Back in August Microsoft was found guilty of infringing on Eolas patent. Earlier this week Microsoft finally filed a request to the U.S. Court of Appeals. That decision in August shook the Web. If Eolas went after Microsoft who would stop Eolas from going after other's?
Microsoft filed a brief, asking the U.S. Court of Appeals to overturn a $565 million patent infringement judgment.
The 174-page document, filed June 3, attacks a U.S. District Court decision that said Microsoft violated a patent, owned by the University of California and its Eolas spinoff. The patent describes how a Web browser can run plug-in applications.
The August decision originally granted the University of California and Eolas $1.47 for each of the 354 million copies of the Windows operating system that included the Internet Explorer browser between Nov. 17, 1998, when the patent was issued, and Sept. 30, 2001. In January, the court added $45.3 million in prejudgment interest, increasing the already staggering $521 million award to more than $565 million. Microsoft's Eolas woes have shaken the Web, drawing former adversaries to the software giant's defense. Web developers and standards advocates fear that if the district court judgment is upheld, Microsoft will rewrite its Web browser in a way that will render millions of Web pages obsolete.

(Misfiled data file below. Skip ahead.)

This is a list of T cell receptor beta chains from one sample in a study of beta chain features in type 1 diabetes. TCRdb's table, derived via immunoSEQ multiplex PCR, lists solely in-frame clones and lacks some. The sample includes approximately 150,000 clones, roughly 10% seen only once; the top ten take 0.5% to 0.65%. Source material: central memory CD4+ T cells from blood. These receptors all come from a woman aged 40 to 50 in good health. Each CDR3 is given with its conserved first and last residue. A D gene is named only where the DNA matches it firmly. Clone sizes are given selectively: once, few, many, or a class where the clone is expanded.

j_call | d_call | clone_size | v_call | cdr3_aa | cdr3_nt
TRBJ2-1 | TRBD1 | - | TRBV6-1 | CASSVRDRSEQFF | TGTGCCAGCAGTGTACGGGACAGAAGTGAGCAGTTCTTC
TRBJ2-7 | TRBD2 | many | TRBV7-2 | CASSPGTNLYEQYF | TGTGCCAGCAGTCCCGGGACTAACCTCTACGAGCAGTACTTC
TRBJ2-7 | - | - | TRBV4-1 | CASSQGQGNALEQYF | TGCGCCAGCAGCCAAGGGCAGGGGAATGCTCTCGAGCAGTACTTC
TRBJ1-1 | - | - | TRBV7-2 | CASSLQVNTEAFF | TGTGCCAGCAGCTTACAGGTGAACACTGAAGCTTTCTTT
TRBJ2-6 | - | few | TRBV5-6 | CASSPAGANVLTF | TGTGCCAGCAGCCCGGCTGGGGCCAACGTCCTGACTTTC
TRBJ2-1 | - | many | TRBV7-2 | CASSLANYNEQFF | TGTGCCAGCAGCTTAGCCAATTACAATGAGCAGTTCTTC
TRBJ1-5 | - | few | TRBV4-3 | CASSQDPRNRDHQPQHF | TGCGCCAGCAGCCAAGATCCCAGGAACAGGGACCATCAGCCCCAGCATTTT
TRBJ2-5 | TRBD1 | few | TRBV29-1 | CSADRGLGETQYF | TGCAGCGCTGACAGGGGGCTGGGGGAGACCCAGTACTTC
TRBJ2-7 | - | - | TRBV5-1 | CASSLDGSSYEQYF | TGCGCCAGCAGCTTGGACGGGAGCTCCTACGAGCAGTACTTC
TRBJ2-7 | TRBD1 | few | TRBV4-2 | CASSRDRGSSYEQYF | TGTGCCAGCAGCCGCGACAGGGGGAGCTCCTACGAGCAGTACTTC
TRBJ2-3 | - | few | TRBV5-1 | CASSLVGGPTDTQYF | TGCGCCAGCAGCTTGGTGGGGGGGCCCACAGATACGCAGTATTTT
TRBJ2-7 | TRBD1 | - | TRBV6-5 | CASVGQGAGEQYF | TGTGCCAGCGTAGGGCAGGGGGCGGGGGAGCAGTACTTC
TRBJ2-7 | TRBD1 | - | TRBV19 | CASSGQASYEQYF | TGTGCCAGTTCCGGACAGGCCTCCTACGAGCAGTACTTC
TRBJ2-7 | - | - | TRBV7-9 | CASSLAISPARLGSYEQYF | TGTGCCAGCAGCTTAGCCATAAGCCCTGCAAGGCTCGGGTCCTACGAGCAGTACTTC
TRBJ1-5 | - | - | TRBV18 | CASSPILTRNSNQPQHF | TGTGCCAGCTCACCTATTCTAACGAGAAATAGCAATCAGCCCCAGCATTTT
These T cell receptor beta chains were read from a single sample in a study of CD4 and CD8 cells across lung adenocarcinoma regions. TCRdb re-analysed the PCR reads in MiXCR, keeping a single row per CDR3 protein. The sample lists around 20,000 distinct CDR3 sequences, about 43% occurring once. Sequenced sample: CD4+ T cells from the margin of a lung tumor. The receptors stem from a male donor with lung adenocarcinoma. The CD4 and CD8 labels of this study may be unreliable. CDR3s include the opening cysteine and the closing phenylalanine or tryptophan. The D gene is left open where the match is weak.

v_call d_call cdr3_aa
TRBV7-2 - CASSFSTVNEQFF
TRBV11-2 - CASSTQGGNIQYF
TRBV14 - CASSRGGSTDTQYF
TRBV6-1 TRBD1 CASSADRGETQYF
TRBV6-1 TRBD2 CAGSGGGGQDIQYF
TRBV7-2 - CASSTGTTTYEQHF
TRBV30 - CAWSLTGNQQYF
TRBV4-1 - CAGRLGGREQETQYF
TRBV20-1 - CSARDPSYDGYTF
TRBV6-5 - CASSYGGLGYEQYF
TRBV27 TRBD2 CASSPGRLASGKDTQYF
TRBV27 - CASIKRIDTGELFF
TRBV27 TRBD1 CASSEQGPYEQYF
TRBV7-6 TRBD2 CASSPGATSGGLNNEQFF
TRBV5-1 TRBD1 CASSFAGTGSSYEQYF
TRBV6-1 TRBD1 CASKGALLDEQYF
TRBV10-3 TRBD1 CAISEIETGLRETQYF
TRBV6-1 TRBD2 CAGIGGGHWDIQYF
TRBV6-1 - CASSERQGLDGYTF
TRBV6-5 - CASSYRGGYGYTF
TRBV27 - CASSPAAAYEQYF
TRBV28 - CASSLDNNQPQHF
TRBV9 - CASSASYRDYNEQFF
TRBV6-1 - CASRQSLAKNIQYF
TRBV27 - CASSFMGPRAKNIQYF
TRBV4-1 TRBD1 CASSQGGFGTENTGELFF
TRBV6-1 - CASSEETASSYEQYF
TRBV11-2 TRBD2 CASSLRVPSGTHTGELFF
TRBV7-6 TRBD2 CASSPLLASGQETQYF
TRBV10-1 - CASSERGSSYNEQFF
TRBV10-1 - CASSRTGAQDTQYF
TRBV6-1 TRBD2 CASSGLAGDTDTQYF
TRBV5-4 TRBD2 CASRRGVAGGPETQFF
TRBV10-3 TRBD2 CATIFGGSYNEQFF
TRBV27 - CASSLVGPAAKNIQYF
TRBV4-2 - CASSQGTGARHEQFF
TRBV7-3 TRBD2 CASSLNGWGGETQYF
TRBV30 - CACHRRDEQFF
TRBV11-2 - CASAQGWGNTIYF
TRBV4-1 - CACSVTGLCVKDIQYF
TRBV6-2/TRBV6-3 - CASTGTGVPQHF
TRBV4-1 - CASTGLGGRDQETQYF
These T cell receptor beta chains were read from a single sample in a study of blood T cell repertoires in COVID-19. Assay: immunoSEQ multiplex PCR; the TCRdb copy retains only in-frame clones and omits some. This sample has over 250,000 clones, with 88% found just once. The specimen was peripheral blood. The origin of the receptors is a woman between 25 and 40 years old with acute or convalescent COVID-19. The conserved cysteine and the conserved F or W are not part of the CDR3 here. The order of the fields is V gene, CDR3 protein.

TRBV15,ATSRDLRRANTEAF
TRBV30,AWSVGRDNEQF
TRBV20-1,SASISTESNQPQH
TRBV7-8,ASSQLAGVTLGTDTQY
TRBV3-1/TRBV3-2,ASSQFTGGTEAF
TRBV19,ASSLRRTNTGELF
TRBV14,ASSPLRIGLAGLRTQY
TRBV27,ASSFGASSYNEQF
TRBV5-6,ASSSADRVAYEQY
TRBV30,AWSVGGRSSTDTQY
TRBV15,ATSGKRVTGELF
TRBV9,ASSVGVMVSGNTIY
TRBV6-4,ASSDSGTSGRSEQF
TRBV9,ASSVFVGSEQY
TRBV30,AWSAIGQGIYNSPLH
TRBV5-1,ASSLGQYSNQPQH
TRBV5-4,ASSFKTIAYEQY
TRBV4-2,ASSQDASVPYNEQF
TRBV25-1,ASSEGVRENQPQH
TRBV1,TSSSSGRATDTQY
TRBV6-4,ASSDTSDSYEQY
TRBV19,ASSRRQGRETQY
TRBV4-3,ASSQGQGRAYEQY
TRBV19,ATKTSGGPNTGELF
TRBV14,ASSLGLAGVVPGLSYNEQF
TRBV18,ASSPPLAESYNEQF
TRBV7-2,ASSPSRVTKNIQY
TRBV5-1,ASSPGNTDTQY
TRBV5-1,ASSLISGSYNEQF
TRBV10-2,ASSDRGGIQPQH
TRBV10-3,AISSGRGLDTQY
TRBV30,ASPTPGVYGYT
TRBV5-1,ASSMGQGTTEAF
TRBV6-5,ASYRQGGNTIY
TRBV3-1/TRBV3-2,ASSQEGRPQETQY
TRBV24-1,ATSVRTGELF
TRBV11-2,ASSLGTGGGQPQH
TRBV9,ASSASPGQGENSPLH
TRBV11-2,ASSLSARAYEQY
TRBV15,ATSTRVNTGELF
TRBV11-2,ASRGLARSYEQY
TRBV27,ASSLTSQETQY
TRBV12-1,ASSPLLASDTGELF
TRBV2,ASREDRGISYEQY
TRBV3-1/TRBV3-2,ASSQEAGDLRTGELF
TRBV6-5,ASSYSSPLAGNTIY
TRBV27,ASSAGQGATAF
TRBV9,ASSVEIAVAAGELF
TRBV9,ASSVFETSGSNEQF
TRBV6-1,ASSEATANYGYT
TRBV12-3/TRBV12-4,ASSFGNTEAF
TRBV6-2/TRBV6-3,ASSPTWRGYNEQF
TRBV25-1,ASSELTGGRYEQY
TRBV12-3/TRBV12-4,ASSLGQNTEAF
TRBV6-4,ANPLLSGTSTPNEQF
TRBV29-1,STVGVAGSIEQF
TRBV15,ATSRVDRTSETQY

News source: C|Net News.com